The city's park board was told Monday it would cost more than $5 million through 2017 to remove and replace all of the ash trees along city streets and in city parks. Park officials said there isn't money to complete such a project.
In addition to damaged bark, gaping holes are to be found in almost every tree, old or young.
This maple has it all - holes and splitting bark.
Of course, there have always been trees with holes - where else would owls and flying squirrels live? - but they were centuries old trees, before clear-cutting.

Depending on the species, bark peels in different configurations.  The pine bark falls in patches that look like a jigsaw puzzle.  Maples peel off swirly writhing strips.  I think the vast majority of people have no idea how abnormal this is.

This sad story warns that chocolate trees are under attack.  I eat chocolate rarely, and only when it is very dark and rich.  The best place I have ever found is Woodhouse Chocolates in California.  They are very expensive to have mailordered, but so densely flavorful that 1/2 of one per day is pure unadulterated luxury.  I suggest you splurge now before the impending chocolate crisis hits as described at Alternet:
You can see how huge some of these trees are by comparing this sycamore to the pedestrian on the lower left.   It is truly humbling to see a life form so gigantic and heartbreaking to see them on the wane.
In a world that takes for granted the availability of delicious and affordable chocolate, it's easy to forget that the popular product actually comes from trees - not magical elves of free-flowoing cocoa rivers, sadly.  But, some experts are predicting that in a matter of decades a drop in production due to changing weather and agriculture incentives may make chocolate 'as expensive as gold'. "In 20 years chocolate will be like caviar.  It will become so rare and so expensive that the average Joe just won't be able to afford it," says one researcher...
This is typical of the crowns of trees.  Branches are missing or broken.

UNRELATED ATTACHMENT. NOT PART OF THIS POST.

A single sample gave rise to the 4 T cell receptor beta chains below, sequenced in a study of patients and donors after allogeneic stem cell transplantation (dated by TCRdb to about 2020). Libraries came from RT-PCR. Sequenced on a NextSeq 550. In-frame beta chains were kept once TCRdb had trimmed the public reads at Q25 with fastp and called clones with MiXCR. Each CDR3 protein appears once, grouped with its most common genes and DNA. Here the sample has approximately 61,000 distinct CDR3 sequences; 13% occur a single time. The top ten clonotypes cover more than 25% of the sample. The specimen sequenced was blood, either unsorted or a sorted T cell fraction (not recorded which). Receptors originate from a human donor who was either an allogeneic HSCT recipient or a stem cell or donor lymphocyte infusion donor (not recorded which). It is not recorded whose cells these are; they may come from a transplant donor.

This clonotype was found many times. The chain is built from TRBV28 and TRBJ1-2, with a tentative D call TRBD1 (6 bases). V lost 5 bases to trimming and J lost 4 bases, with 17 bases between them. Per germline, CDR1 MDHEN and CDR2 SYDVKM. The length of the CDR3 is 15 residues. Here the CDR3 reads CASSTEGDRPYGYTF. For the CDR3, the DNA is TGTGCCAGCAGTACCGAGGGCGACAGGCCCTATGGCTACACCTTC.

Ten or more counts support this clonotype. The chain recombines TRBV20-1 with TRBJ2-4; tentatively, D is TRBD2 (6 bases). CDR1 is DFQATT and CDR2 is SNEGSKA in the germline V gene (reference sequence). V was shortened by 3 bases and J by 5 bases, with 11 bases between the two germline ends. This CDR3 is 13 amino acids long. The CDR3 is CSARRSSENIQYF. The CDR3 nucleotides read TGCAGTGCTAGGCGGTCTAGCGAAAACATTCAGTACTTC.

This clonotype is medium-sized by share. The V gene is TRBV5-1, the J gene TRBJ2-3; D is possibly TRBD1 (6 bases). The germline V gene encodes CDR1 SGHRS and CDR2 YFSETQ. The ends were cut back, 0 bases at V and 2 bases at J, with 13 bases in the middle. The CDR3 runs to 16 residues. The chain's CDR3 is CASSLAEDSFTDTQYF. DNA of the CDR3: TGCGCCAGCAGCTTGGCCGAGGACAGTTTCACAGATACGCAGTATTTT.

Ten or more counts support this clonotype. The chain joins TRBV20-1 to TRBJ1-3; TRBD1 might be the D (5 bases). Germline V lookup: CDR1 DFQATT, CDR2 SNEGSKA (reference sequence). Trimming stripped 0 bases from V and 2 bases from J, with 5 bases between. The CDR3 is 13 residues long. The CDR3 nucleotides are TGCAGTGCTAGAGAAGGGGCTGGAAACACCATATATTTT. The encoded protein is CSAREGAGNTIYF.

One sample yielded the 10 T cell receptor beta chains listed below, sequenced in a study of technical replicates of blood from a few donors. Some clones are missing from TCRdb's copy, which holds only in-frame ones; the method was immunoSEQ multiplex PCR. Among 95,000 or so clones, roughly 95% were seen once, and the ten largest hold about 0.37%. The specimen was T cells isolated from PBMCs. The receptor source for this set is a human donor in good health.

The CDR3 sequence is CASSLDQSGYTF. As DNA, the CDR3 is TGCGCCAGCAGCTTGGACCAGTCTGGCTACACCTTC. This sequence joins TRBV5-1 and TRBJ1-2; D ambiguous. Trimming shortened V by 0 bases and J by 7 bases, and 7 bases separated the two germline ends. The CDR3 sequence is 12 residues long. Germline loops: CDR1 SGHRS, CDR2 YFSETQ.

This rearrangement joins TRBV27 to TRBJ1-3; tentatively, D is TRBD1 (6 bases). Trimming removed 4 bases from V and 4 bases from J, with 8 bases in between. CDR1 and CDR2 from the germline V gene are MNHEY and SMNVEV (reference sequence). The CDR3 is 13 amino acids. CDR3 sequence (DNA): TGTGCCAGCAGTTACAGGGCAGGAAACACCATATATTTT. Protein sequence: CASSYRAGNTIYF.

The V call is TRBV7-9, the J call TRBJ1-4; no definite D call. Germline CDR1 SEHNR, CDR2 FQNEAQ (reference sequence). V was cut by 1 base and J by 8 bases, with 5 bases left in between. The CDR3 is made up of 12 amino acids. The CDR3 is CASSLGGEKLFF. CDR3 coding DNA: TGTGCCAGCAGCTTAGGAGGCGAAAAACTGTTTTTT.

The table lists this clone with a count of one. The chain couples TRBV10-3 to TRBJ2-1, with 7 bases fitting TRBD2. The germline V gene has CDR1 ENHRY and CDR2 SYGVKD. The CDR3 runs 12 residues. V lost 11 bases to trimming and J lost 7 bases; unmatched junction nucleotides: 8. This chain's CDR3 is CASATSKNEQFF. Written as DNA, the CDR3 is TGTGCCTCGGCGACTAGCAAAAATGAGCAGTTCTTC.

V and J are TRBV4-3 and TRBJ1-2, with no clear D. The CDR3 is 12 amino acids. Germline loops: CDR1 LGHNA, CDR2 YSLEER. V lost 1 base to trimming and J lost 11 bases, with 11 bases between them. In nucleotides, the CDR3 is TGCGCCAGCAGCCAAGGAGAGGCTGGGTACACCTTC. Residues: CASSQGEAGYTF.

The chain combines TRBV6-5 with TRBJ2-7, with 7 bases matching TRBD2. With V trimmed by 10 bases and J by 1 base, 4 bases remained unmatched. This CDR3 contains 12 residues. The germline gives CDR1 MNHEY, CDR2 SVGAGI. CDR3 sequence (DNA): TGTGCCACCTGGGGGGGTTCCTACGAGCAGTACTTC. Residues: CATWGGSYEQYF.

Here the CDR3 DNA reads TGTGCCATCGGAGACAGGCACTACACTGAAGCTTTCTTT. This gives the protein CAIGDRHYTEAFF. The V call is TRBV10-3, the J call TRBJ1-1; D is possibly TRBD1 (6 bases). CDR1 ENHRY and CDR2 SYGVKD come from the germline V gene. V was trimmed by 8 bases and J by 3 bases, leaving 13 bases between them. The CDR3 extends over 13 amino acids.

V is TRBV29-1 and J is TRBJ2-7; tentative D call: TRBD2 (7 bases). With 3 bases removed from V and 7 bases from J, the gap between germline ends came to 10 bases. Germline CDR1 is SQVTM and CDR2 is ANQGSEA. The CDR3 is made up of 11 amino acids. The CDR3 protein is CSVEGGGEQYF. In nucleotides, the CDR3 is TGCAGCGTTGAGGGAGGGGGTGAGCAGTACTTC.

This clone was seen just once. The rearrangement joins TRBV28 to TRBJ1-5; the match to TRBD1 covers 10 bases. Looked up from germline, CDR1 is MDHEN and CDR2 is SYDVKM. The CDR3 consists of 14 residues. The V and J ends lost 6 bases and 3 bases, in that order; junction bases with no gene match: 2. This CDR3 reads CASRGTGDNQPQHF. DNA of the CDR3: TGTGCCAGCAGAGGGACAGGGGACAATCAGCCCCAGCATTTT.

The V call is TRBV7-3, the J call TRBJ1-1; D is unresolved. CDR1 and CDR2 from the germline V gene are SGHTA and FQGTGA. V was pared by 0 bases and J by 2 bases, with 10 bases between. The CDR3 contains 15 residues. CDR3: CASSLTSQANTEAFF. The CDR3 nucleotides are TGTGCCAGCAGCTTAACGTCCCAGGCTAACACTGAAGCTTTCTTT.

Cocoa production also faces competition from other crops which farmers may find more financially appealing, like for palm-oil, driven by an increasing demand for biofuels, and rubber.  Changes in weather patterns, too, have crippled production in places like Indonesia that might normally be there to pick up the slack.
High up, is a large hole.  They start from rot within.
In the last few decades, these factors have already led to higher cocoa prices, but in the coming years they could put chocolate out of reach for the average consumer.
Lovely example of missing bark, and garish green growth.
"Production will have decreased within 20 years to the point where we won't see any more cheap bars in vending machines," predicts Marc Demarquette, a British confectioner who a advised the BBC on a story about the coming chocolate crisis.

This tree has a hole in the very center at the top of this trunk.
Many of the high branches produced no new growth this season.
Highschooler also sent some links about the disappearing Amazon - a story from treehugger that validates the IPCC report:

Thomas Lovejoy, biodiversity chair of the Heinz Center for Science, Economics, and the Environment, as well as biodiversity advisor to the World Bank, says the Amazon is "very close to a tipping point." By 2075 the forest could shrink to 65% of its original size.

Lovejoy says that the tipping point for the Amazon is 20% deforestation, and we are currently at 17-18% deforestation.

Main factors in the decline include climate change, deforestation and fire--sounds mighty like what the IPCC 4th assessment report said.

As for what the forest will turn into: "The forest eventually converts to cerrado (savannah) after a lot of fire, human misery, loss of biodiversity, and emission of carbon into the atmosphere."

The Wesleyan campus is spacious and elegant, but a little to the right of this view of the stadium, the entire row of hemlock and spruce is transparent.
Another study documents the rivers disappearing due to drought.  I have always wanted to go there and see the spectacular waterfalls, but I guess I never will:
In places throughout the Amazon, some stretches of the region's most important rivers and tributaries have dried up almost entirely, reducing the normally flowing waterways to a vast plain of broken clay and mud. For some people who live and work in this part of the world, life has come to a screeching halt amid the worst drought in recent memory. It is estimated that more than 62 thousand families have been affected by thelack of rainfall with over half the municipalities in the region having enacted a state of emergency. And, on the heels of a recent report about the global droughts to be expected due to climate change -- one can only wonder if such scenes will become more common elsewhere.

Whereas this contradictory study from - who else? - researchers with the Smithsonian Institute claims that the Amazon trees can adjust just fine to higher temperatures and CO2.  All the evidence suggests that the SI is hopelessly corrupted by Koch brother financing.  It's interesting how they grasp at data from the past and hazard guesses as to what it means for the future, compared to the stories above that are based on empirical current observations.

It is generally acknowledged that a warming world will harm the world's forests. Higher temperatures mean water becomes more scarce, spelling death for plants – or perhaps not always.